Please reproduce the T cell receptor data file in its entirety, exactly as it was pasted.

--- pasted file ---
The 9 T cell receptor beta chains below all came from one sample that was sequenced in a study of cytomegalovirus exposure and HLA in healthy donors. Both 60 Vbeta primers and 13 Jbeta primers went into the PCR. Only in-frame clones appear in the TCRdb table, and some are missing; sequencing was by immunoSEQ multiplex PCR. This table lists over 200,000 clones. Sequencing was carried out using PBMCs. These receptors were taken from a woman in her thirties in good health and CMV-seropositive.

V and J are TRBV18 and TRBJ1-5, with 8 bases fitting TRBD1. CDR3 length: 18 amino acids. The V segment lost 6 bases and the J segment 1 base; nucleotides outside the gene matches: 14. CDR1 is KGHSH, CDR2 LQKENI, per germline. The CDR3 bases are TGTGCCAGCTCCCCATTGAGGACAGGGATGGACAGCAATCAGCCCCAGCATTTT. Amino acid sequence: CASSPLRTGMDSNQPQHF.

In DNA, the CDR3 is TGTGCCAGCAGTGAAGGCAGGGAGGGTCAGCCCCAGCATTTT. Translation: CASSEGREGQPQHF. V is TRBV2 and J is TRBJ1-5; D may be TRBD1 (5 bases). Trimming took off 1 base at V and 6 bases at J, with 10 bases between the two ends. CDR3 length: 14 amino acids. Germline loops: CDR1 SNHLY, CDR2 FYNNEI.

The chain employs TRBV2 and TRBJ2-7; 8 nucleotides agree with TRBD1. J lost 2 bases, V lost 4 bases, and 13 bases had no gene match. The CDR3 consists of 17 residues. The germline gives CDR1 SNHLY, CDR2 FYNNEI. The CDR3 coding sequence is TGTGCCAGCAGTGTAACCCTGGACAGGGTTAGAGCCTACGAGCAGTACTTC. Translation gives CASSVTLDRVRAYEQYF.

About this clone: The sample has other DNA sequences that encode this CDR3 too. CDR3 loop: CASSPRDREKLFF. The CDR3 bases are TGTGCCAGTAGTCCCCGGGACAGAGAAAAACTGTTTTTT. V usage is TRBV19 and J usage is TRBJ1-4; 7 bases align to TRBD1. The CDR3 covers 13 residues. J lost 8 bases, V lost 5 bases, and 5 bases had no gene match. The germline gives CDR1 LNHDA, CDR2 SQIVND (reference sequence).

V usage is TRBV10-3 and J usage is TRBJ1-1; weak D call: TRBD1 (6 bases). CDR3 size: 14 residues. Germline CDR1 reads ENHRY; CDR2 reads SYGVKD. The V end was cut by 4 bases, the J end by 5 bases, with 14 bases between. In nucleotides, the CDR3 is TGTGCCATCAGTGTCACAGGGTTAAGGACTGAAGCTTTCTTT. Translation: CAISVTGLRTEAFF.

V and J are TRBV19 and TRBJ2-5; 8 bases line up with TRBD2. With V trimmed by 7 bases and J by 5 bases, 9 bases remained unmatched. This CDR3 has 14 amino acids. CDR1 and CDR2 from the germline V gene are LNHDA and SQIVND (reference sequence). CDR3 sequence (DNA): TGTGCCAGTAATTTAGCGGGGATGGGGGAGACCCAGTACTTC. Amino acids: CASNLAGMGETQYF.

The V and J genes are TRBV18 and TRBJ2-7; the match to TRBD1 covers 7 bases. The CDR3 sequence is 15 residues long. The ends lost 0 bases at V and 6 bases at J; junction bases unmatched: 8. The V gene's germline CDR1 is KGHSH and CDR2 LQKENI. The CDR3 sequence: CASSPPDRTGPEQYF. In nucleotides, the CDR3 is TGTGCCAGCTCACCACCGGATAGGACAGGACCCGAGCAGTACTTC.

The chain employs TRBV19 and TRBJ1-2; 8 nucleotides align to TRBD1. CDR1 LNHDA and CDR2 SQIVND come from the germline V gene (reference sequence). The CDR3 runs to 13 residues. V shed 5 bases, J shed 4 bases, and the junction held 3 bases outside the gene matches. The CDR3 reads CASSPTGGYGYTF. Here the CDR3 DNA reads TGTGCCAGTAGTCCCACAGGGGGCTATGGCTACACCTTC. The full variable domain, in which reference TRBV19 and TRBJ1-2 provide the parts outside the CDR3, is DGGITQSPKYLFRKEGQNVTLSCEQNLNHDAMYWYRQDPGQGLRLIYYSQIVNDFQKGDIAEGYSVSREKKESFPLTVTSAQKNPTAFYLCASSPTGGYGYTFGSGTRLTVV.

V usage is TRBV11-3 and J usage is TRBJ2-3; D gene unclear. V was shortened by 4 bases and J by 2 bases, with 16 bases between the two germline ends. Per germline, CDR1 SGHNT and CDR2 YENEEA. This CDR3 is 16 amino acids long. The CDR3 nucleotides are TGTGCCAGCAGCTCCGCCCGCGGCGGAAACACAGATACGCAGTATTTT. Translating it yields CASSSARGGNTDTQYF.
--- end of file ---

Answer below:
The 9 T cell receptor beta chains below all came from one sample that was sequenced in a study of cytomegalovirus exposure and HLA in healthy donors. Both 60 Vbeta primers and 13 Jbeta primers went into the PCR. Only in-frame clones appear in the TCRdb table, and some are missing; sequencing was by immunoSEQ multiplex PCR. This table lists over 200,000 clones. Sequencing was carried out using PBMCs. These receptors were taken from a woman in her thirties in good health and CMV-seropositive.

V and J are TRBV18 and TRBJ1-5, with 8 bases fitting TRBD1. CDR3 length: 18 amino acids. The V segment lost 6 bases and the J segment 1 base; nucleotides outside the gene matches: 14. CDR1 is KGHSH, CDR2 LQKENI, per germline. The CDR3 bases are TGTGCCAGCTCCCCATTGAGGACAGGGATGGACAGCAATCAGCCCCAGCATTTT. Amino acid sequence: CASSPLRTGMDSNQPQHF.

In DNA, the CDR3 is TGTGCCAGCAGTGAAGGCAGGGAGGGTCAGCCCCAGCATTTT. Translation: CASSEGREGQPQHF. V is TRBV2 and J is TRBJ1-5; D may be TRBD1 (5 bases). Trimming took off 1 base at V and 6 bases at J, with 10 bases between the two ends. CDR3 length: 14 amino acids. Germline loops: CDR1 SNHLY, CDR2 FYNNEI.

The chain employs TRBV2 and TRBJ2-7; 8 nucleotides agree with TRBD1. J lost 2 bases, V lost 4 bases, and 13 bases had no gene match. The CDR3 consists of 17 residues. The germline gives CDR1 SNHLY, CDR2 FYNNEI. The CDR3 coding sequence is TGTGCCAGCAGTGTAACCCTGGACAGGGTTAGAGCCTACGAGCAGTACTTC. Translation gives CASSVTLDRVRAYEQYF.

About this clone: The sample has other DNA sequences that encode this CDR3 too. CDR3 loop: CASSPRDREKLFF. The CDR3 bases are TGTGCCAGTAGTCCCCGGGACAGAGAAAAACTGTTTTTT. V usage is TRBV19 and J usage is TRBJ1-4; 7 bases align to TRBD1. The CDR3 covers 13 residues. J lost 8 bases, V lost 5 bases, and 5 bases had no gene match. The germline gives CDR1 LNHDA, CDR2 SQIVND (reference sequence).

V usage is TRBV10-3 and J usage is TRBJ1-1; weak D call: TRBD1 (6 bases). CDR3 size: 14 residues. Germline CDR1 reads ENHRY; CDR2 reads SYGVKD. The V end was cut by 4 bases, the J end by 5 bases, with 14 bases between. In nucleotides, the CDR3 is TGTGCCATCAGTGTCACAGGGTTAAGGACTGAAGCTTTCTTT. Translation: CAISVTGLRTEAFF.

V and J are TRBV19 and TRBJ2-5; 8 bases line up with TRBD2. With V trimmed by 7 bases and J by 5 bases, 9 bases remained unmatched. This CDR3 has 14 amino acids. CDR1 and CDR2 from the germline V gene are LNHDA and SQIVND (reference sequence). CDR3 sequence (DNA): TGTGCCAGTAATTTAGCGGGGATGGGGGAGACCCAGTACTTC. Amino acids: CASNLAGMGETQYF.

The V and J genes are TRBV18 and TRBJ2-7; the match to TRBD1 covers 7 bases. The CDR3 sequence is 15 residues long. The ends lost 0 bases at V and 6 bases at J; junction bases unmatched: 8. The V gene's germline CDR1 is KGHSH and CDR2 LQKENI. The CDR3 sequence: CASSPPDRTGPEQYF. In nucleotides, the CDR3 is TGTGCCAGCTCACCACCGGATAGGACAGGACCCGAGCAGTACTTC.

The chain employs TRBV19 and TRBJ1-2; 8 nucleotides align to TRBD1. CDR1 LNHDA and CDR2 SQIVND come from the germline V gene (reference sequence). The CDR3 runs to 13 residues. V shed 5 bases, J shed 4 bases, and the junction held 3 bases outside the gene matches. The CDR3 reads CASSPTGGYGYTF. Here the CDR3 DNA reads TGTGCCAGTAGTCCCACAGGGGGCTATGGCTACACCTTC. The full variable domain, in which reference TRBV19 and TRBJ1-2 provide the parts outside the CDR3, is DGGITQSPKYLFRKEGQNVTLSCEQNLNHDAMYWYRQDPGQGLRLIYYSQIVNDFQKGDIAEGYSVSREKKESFPLTVTSAQKNPTAFYLCASSPTGGYGYTFGSGTRLTVV.

V usage is TRBV11-3 and J usage is TRBJ2-3; D gene unclear. V was shortened by 4 bases and J by 2 bases, with 16 bases between the two germline ends. Per germline, CDR1 SGHNT and CDR2 YENEEA. This CDR3 is 16 amino acids long. The CDR3 nucleotides are TGTGCCAGCAGCTCCGCCCGCGGCGGAAACACAGATACGCAGTATTTT. Translating it yields CASSSARGGNTDTQYF.